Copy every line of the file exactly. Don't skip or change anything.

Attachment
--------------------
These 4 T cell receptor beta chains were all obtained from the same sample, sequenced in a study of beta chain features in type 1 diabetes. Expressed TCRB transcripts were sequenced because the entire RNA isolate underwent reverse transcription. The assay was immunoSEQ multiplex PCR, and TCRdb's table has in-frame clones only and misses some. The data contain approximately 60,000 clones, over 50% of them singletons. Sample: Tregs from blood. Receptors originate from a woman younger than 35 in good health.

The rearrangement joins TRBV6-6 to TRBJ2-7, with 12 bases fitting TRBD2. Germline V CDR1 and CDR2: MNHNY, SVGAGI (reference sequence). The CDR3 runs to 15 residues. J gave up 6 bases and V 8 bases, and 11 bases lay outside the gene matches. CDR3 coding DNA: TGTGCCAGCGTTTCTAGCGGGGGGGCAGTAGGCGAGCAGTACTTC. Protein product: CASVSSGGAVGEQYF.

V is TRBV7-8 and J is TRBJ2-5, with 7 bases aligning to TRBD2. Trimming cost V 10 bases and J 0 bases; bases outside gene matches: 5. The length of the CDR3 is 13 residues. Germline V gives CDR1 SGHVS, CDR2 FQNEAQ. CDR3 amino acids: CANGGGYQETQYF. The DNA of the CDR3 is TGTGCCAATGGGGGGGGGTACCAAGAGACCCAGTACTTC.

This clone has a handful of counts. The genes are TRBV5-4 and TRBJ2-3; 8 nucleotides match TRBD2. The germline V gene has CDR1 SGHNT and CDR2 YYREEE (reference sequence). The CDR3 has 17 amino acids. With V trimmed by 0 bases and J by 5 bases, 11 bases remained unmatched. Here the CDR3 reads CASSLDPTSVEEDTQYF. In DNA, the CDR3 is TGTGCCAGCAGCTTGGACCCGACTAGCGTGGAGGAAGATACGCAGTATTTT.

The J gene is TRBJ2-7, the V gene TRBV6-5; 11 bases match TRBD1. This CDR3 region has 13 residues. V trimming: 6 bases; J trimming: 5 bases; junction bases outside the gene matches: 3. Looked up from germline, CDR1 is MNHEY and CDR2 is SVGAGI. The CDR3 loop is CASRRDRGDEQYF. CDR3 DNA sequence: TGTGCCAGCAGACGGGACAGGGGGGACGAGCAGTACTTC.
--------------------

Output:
These 4 T cell receptor beta chains were all obtained from the same sample, sequenced in a study of beta chain features in type 1 diabetes. Expressed TCRB transcripts were sequenced because the entire RNA isolate underwent reverse transcription. The assay was immunoSEQ multiplex PCR, and TCRdb's table has in-frame clones only and misses some. The data contain approximately 60,000 clones, over 50% of them singletons. Sample: Tregs from blood. Receptors originate from a woman younger than 35 in good health.

The rearrangement joins TRBV6-6 to TRBJ2-7, with 12 bases fitting TRBD2. Germline V CDR1 and CDR2: MNHNY, SVGAGI (reference sequence). The CDR3 runs to 15 residues. J gave up 6 bases and V 8 bases, and 11 bases lay outside the gene matches. CDR3 coding DNA: TGTGCCAGCGTTTCTAGCGGGGGGGCAGTAGGCGAGCAGTACTTC. Protein product: CASVSSGGAVGEQYF.

V is TRBV7-8 and J is TRBJ2-5, with 7 bases aligning to TRBD2. Trimming cost V 10 bases and J 0 bases; bases outside gene matches: 5. The length of the CDR3 is 13 residues. Germline V gives CDR1 SGHVS, CDR2 FQNEAQ. CDR3 amino acids: CANGGGYQETQYF. The DNA of the CDR3 is TGTGCCAATGGGGGGGGGTACCAAGAGACCCAGTACTTC.

This clone has a handful of counts. The genes are TRBV5-4 and TRBJ2-3; 8 nucleotides match TRBD2. The germline V gene has CDR1 SGHNT and CDR2 YYREEE (reference sequence). The CDR3 has 17 amino acids. With V trimmed by 0 bases and J by 5 bases, 11 bases remained unmatched. Here the CDR3 reads CASSLDPTSVEEDTQYF. In DNA, the CDR3 is TGTGCCAGCAGCTTGGACCCGACTAGCGTGGAGGAAGATACGCAGTATTTT.

The J gene is TRBJ2-7, the V gene TRBV6-5; 11 bases match TRBD1. This CDR3 region has 13 residues. V trimming: 6 bases; J trimming: 5 bases; junction bases outside the gene matches: 3. Looked up from germline, CDR1 is MNHEY and CDR2 is SVGAGI. The CDR3 loop is CASRRDRGDEQYF. CDR3 DNA sequence: TGTGCCAGCAGACGGGACAGGGGGGACGAGCAGTACTTC.